The Pass Summit 2014 is now over and it’s time for us to go back home. I want to share my favorite sessions with you in this post.
Pass Summit was really an amazing event regardless of the expertise area (BI or SQL Server engine). This was also a good opportunity to meet SQL Server guys in others countries as well as the French SQL Server community. We attended a lot of interesting sessions and I admit it was often difficult to choose between two or more sessions at the same time. Nevertheless, here is my list of favorite sessions I was able to participate in:
SQL Server 2014 AlwaysOn (high availability and disaster recovery) and troubleshooting – Kevin Farlee & Trayce JordanThese sessions was a good reminder of what SQL Server AlwaysOn exactly means. Indeed, AlwaysOn is only a label that defines two main technologies: SQL Server FCI and availability groups. Kevin Farlee described some improvements provided by SQL Server 2014 for availability groups like diagnostics, availability of the read-only replicas, resilience of the network that reduce node eviction, usage of cluster shared volumes with SQL Server 2014 FCI and others. I remember to have some blog posts in my todo list. We also had an interesting experience feedback of the support team that concerns different availability group issues and how they resolved them. It was very funny when Trace Jordan asked us for our feedback concerning availability group issues. In my case, I know I already had to face to some issues, but some people in the meeting room too, it seems 🙂
Latches, locks, free structures and SQL Server IO – Bob Ward & Klaus AschenbrennerI have to admit my brain was sometimes burning during both sessions … this is what we can expect from a 500-level session :-). If I have to summarise here what can I tell from these two sessions: On one side we learned about latches and spinlocks, how they can be problematic for critical workloads and how can we can analyse and resolve them as well. On the other side, we learned about low-level Windows API and structures used by SQL Server concerning IOs. We saw interesting demos with DMVs, extended events and the Windows debugger. Personally, I’m a fan of these topics and I hope to give some sessions on this subject in the future.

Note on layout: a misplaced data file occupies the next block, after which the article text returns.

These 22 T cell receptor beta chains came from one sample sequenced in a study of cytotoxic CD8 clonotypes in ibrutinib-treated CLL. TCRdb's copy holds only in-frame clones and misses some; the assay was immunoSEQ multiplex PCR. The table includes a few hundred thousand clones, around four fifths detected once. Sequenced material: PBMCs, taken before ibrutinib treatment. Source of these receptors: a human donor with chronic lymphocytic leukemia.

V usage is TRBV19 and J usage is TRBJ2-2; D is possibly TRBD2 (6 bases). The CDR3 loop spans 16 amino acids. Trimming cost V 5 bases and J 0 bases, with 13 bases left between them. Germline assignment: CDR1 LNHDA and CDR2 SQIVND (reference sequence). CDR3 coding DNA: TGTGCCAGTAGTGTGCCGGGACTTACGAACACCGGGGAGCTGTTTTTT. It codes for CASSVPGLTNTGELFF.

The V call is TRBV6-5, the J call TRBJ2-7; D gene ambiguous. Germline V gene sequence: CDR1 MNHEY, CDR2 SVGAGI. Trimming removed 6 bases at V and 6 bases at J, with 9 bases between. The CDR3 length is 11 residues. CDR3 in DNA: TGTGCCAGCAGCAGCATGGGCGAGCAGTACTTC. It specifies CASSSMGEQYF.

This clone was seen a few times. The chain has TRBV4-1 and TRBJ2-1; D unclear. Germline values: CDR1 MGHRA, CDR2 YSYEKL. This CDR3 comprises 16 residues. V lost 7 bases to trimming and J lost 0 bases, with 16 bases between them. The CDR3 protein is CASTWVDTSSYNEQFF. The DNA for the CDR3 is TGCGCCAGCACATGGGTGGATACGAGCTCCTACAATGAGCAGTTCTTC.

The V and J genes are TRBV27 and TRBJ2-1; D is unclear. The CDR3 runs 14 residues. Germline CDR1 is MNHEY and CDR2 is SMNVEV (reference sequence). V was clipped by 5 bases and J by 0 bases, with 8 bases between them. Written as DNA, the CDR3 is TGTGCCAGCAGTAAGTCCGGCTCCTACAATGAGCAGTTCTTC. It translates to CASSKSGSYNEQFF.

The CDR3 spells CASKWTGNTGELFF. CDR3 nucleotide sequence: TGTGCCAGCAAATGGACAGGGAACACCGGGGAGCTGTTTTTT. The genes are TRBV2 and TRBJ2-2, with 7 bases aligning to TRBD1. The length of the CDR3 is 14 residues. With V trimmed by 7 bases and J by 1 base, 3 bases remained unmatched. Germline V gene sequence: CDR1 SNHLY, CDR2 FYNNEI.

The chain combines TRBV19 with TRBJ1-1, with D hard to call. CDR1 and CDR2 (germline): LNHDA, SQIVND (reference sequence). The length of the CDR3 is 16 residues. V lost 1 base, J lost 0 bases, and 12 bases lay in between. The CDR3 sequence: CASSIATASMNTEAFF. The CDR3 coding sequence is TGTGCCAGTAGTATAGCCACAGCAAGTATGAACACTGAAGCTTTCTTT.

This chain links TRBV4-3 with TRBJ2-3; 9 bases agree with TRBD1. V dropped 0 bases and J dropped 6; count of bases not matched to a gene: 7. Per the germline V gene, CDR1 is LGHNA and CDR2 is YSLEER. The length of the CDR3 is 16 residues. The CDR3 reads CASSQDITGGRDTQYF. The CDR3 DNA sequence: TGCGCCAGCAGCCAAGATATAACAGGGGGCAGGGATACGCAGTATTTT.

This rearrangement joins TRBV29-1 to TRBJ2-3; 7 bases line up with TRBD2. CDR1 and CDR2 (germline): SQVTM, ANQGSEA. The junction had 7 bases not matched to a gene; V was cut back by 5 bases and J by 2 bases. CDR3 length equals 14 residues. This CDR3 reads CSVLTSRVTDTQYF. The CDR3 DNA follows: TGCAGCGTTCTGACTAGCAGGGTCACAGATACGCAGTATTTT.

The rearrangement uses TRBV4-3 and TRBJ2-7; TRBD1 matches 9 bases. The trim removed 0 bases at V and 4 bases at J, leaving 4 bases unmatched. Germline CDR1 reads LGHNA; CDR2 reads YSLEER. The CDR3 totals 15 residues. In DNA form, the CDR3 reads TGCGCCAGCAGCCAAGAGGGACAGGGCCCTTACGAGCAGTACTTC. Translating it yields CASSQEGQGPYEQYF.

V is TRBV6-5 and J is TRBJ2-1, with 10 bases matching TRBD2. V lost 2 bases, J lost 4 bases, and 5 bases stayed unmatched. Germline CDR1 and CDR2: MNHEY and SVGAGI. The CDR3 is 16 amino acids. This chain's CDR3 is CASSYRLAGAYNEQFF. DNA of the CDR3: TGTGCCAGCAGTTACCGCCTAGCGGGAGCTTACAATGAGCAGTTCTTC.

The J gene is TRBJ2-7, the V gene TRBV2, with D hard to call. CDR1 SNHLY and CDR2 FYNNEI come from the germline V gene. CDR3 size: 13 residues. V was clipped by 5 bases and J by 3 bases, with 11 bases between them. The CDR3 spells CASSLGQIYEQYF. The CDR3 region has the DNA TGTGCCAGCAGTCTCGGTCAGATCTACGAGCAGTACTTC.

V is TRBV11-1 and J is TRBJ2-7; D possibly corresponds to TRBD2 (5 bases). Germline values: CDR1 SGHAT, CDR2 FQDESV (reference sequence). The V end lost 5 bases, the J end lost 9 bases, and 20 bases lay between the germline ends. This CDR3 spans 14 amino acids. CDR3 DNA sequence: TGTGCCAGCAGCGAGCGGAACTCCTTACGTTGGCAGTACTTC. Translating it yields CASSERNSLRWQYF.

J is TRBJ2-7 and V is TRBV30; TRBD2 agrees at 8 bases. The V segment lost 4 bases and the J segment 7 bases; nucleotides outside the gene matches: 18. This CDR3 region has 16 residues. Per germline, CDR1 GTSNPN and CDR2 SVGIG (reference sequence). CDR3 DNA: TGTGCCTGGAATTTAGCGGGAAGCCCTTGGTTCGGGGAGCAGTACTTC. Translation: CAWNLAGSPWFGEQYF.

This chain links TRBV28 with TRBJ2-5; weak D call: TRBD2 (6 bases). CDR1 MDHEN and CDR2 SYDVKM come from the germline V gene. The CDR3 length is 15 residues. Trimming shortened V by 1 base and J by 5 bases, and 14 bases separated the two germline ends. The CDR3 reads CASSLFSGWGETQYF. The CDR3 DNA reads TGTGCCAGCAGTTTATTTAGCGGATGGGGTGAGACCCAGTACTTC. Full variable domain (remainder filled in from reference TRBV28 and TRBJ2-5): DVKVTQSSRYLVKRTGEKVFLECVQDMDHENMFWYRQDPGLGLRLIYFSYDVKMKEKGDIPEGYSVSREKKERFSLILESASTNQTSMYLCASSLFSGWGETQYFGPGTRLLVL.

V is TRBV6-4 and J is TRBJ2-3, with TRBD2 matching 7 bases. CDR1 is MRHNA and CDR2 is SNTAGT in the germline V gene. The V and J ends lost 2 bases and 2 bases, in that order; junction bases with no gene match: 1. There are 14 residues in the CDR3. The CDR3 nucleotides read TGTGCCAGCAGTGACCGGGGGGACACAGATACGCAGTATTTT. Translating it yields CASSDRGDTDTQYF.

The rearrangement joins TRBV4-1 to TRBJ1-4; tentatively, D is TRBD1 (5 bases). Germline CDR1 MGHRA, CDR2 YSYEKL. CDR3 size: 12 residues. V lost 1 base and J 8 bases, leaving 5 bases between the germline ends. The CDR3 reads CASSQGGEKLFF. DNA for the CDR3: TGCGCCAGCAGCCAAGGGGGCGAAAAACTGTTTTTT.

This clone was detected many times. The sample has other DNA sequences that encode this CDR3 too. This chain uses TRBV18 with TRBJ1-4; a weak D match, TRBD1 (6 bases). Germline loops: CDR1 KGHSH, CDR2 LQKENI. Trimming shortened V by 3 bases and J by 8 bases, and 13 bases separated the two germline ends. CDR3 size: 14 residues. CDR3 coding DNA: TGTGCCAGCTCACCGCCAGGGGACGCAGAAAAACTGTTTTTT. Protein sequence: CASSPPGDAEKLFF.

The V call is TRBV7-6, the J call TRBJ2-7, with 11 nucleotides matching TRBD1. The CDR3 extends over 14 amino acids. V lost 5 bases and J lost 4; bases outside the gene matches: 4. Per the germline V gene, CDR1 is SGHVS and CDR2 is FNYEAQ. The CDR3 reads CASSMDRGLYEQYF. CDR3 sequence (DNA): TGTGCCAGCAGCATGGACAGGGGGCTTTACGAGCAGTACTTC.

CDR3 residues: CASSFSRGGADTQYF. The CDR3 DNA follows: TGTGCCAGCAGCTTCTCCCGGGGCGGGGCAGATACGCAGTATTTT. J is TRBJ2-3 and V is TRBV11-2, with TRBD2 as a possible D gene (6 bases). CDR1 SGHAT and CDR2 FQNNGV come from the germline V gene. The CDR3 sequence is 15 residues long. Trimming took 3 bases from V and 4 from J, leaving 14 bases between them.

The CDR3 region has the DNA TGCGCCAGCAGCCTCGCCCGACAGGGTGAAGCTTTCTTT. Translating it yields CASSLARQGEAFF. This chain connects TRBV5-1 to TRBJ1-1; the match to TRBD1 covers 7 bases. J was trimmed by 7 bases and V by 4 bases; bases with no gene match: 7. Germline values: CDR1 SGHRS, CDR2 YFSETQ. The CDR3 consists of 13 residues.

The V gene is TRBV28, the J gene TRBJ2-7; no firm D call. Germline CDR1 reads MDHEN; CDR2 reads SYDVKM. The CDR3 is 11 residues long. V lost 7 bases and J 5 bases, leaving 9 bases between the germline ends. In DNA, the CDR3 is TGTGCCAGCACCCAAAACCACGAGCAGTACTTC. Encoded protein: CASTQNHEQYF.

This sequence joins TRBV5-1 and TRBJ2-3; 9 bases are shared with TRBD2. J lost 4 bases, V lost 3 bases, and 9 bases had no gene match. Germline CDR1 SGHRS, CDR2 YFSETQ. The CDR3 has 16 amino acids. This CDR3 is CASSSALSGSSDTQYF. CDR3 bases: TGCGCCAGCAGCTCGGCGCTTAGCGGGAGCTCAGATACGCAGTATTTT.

Advanced data recovery techniques – Paul RandalA very interesting session by Paul Rand in which he described different corruption cases and how to resolve them. The most part of the session was dedicated only to demos and I was able to see that some corruptions are relatively simple to repair while for others this is not the case, as they require strong internal structure skills concerning SQL Server pages. A powerful command that Paul used during the session: DBCC WRITPAGE – in order to corrupt database pages. I occasionally used this command in my blog. Be careful not to use it in production! Probably the most importance lesson to learn from this session: Practice! Practice! Practice!
Query Tuning Mastery: Manhandling Parallelism, 2014 Edition – Adam MachanicA very impressive session on how to deal with parallelism on SQL Server. Adam already gave a session in 2012 on this subject and the new edition is on the same level than the preview. This is the type of sessions where you have to listen one or more times to hope understand all pieces of information. This also applies to Bob Ward and Paul Rand. A bit of work in sight…
High Performance Infrastructure for SQL Server 2014 – Michael FrandsonMy last session of this summit and a good surprise for me! I didn’t know Michael before and this guy has specialized on storage, scalability, and virtualization. He has contributed to a lot of projects with Microsoft and SQLCat. Michael discussed new storages features in Windows Server 2012 / R2 and how they relate to SQL Server. We had an overview on Infiniband, SMB, multi-path IO, RDMA, RCoE, NAND flash at steady pace. Then we discussed topics of SQL Server features related to storage like buffer pool extension, In-memory tables, usage of local disk with SQL Server FCI. Finally, Michael finished his session with a pretty smart reminder: the SQL Server performance is carried out both at application level (developpers) and infrastructure level (DBA / architectes)
Before leaving Seattle, we had our ceremonial breakfast at the Seattle marketplace and our traditional burger party at Johnny Rockets …
See you at the next Pass summit!
By David Barbarin